Secretary of State Mike Pompeo on Wednesday said the U.S. trusts the United Kingdom to “get it right” on Brexit, even as a new controversy roils the years-long process — and as House Speaker Nancy Pelosi has warned it could torpedo a U.S.-U.K. trade deal.
“Look, yes, we trust the United Kingdom,” Pompeo said, alongside U.K. Foreign Minister Dominic Raab. “I am confident they’ll get it right.”
The U.K. formally left the E.U. is January, setting off a transition period while the U.K. and E.U. attempt to thrash out a trade deal. But those negotiations have stalled and Prime Minister Boris Johnson’s government last week introduced the Internal Market Bill — which would allow ministers to rewrite parts of the Withdrawal Agreement that apply to Northern Ireland.
The agreement included a Northern Ireland protocol that sought to prevent a hard land border between Northern Ireland (part of the U.K.) and Ireland (an E.U. member.) The agreement meant that there would be some E.U. regulations and checks for goods going to and from the rest of the U.K. from Northern Ireland. The new Internal Market Bill would allow the U.K. government to overwrite those rules if there was no free trade deal.
But that has led to fears in London, Brussels and even in Washington that it could put the 1998 Good Friday Agreement at risk. That accord brought peace to Northern Ireland with a delicate balance that could be put at risk if a hard land border was erected between the two.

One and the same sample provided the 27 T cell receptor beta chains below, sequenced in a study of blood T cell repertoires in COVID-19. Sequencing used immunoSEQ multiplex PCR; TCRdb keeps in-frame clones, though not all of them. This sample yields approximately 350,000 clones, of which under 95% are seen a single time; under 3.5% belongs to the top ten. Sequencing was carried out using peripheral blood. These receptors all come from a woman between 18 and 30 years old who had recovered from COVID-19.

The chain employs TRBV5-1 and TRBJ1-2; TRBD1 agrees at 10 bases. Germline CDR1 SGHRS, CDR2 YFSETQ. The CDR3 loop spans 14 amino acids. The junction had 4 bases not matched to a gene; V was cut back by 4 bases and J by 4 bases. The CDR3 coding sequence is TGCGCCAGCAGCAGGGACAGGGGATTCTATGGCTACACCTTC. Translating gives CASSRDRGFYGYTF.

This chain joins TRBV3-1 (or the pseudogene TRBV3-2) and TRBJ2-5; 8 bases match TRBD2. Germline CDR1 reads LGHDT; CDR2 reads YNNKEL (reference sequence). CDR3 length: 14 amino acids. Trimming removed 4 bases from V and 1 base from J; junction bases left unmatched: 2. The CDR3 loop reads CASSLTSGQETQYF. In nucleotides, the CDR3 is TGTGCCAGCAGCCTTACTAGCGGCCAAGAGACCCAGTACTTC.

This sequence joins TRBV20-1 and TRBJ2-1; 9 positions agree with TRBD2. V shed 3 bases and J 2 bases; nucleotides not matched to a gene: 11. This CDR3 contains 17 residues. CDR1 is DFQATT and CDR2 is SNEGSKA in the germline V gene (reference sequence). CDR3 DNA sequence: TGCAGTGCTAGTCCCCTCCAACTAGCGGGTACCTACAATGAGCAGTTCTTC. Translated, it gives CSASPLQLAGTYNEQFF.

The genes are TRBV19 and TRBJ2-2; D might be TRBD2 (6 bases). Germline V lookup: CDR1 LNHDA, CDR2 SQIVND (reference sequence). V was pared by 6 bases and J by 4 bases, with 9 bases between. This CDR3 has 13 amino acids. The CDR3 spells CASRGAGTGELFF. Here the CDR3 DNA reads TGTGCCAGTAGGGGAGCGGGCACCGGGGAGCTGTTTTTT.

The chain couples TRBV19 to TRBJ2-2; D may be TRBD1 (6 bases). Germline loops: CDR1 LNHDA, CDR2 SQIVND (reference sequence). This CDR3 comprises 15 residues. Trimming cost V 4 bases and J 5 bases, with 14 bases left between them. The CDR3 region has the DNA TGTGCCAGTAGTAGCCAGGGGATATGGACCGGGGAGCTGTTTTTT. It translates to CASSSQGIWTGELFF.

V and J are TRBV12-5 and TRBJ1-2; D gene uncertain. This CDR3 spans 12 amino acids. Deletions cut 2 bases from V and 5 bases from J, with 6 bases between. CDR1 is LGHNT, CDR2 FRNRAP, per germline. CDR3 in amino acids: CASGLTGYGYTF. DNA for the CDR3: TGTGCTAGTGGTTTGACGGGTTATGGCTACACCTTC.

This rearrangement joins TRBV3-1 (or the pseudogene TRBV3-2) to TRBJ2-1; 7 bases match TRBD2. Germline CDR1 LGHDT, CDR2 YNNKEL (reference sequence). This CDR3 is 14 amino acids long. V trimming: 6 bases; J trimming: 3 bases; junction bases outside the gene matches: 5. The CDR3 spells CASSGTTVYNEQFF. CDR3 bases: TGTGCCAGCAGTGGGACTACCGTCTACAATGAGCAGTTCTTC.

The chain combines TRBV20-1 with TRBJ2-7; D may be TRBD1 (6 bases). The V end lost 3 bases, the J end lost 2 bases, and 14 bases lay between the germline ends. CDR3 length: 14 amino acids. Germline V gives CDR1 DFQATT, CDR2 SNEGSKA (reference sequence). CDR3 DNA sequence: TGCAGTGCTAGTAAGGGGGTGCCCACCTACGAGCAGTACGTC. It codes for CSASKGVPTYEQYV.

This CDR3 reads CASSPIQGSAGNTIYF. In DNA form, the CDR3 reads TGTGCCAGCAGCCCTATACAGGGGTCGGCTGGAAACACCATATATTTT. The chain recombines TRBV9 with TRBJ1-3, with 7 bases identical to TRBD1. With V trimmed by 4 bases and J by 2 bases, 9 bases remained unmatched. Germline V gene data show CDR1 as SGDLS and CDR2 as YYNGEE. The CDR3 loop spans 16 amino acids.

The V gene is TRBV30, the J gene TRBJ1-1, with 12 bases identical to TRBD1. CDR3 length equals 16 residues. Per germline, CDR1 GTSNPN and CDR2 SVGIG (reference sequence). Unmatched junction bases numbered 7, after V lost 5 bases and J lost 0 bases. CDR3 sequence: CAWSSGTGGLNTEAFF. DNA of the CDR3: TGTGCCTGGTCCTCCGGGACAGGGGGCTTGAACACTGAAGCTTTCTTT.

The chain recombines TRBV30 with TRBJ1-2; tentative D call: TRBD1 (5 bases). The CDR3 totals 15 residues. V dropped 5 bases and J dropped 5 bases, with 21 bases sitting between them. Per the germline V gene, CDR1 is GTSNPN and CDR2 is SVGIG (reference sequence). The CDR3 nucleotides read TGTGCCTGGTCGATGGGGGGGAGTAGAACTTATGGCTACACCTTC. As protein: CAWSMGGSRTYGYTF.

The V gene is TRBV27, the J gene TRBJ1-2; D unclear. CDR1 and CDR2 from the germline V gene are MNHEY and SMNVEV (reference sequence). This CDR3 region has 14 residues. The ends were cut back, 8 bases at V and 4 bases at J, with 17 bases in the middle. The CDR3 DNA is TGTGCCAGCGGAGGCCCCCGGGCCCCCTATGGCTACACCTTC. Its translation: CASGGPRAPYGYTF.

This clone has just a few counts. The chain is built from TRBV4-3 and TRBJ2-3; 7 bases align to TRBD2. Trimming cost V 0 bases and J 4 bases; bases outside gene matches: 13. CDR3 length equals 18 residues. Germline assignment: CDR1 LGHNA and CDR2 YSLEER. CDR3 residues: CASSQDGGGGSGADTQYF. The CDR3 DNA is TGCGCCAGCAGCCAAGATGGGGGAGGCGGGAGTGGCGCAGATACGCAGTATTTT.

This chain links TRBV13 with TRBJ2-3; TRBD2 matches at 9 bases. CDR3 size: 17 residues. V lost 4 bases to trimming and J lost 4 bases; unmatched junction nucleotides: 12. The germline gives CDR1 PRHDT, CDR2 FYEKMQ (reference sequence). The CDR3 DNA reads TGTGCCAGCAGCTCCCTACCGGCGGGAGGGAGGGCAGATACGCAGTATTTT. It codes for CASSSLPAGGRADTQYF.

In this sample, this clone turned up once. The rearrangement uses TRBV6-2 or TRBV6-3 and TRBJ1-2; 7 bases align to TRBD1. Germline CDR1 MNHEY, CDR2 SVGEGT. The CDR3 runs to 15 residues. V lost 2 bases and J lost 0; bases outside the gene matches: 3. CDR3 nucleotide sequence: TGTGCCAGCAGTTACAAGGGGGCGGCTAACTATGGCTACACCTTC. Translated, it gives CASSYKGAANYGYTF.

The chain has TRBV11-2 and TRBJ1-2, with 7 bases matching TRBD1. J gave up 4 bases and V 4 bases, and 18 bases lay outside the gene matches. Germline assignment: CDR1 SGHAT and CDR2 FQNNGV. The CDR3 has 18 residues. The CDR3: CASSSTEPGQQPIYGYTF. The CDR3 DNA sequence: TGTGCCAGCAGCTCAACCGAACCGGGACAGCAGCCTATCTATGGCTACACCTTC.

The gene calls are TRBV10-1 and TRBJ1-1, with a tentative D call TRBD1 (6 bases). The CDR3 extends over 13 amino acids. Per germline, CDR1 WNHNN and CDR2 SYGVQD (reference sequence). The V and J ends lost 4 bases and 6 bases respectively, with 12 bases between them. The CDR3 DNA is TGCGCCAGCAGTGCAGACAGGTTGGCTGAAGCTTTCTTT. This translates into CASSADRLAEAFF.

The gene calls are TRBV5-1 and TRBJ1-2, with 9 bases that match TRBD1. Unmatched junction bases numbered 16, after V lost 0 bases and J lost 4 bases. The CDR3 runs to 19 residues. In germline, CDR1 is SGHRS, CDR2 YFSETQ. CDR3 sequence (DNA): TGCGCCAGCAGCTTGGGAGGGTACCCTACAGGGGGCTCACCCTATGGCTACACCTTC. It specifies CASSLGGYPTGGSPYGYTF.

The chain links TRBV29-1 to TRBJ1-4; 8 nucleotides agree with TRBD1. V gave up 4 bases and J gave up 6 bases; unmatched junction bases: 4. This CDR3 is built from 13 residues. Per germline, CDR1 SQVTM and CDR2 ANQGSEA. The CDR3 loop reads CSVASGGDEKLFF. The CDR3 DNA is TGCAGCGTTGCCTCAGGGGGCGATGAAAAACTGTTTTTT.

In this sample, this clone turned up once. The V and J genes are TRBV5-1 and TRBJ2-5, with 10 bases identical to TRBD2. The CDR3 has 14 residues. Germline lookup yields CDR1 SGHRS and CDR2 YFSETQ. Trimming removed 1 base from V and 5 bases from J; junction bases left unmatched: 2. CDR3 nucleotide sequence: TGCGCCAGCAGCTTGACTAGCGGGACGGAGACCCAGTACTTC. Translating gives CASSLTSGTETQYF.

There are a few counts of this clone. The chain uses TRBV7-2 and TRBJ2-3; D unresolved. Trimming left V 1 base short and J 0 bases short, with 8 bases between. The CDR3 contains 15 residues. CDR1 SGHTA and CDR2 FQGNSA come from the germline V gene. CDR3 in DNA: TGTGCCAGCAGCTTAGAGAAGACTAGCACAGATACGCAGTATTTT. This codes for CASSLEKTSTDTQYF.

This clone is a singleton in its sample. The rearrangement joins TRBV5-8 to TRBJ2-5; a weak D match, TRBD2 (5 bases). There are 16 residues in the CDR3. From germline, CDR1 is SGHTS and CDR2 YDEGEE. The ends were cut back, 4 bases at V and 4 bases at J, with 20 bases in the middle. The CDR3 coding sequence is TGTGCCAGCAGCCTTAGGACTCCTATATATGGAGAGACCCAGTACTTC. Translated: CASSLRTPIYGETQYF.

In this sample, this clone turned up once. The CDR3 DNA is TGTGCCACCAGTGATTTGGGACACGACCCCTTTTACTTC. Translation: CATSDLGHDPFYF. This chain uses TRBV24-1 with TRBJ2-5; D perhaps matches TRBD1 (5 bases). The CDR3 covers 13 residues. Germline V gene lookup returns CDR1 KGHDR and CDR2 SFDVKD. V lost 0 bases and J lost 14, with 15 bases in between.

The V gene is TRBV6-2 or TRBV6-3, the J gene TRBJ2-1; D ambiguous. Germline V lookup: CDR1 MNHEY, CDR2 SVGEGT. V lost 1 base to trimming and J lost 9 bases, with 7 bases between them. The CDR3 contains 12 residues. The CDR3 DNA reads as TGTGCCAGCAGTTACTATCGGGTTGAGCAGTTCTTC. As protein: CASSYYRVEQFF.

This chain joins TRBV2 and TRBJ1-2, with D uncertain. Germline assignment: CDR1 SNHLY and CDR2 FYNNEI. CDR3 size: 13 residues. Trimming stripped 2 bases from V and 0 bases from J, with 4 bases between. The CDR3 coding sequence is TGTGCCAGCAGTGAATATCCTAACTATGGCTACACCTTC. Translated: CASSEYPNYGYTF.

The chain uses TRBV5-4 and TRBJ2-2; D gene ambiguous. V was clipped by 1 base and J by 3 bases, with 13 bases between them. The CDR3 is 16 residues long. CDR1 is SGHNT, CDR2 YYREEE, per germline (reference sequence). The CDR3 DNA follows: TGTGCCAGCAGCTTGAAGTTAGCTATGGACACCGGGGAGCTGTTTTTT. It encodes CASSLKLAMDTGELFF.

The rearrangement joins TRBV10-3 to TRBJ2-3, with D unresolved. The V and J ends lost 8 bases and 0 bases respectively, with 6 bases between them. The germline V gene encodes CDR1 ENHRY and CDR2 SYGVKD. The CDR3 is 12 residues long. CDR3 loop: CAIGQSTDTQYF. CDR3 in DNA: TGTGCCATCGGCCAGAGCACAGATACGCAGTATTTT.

Britain’s Prime Minister Boris Johnson walks to his office in Downing Street after a cabinet meeting in London, Tuesday, Sept. 15, 2020.(AP Photo/Frank Augstein)
House Speaker Nancy Pelosi last week warned that there would be “no chance” of a vital U.S.-U.K. trade deal if the U.K. were to undermine the agreement.
“Whatever form it takes, Brexit cannot be allowed to imperil the Good Friday Agreement, including the stability brought by the invisible and frictionless border between the Irish Republic and Northern Ireland,” Pelosi said in a statement. “The U.K. must respect the Northern Ireland Protocol as signed with the EU to ensure the free flow of goods across the border.”
On Tuesday, a group of House lawmakers from the House Foreign Affairs Committee wrote to Johnson, urging him to “abandon any and all legally questionable and unfair efforts to flout the Northern Ireland protocol of the Withdrawal Agreement and look to ensure that Brexit negotiations do not undermine the decades of progress to bring peace to Northern Ireland and future options for the bilateral relationship between our two countries.”
But Pompeo appeared to brush off those concerns on Wednesday, although he said “we’ve made clear our view of the importance of the Good Friday Agreement.”
“We know the complexity of the situation. We’ve done what we can to provide assistance where we can,” he said. “In the end, this will be a set of decisions with respect to this that the United Kingdom makes, and have great confidence that they will get this right in a way that treats everyone fairly and gets a good outcome for what it was the people of the United Kingdom voted for several years back.”
Raab, meanwhile, said he had “very positive discussions” with both the administration and with members of Congress — and would later be meeting with Pelosi. He said the threat to the Good Friday Agreement came from “the E.U.’s politicization of the issue.”
“Our commitment to the Good Friday Agreement and to avoid any extra infrastructure at the border between the north and the south is absolute,” he said, before calling the U.K. action “defensive in relation to what the E.U. is doing.”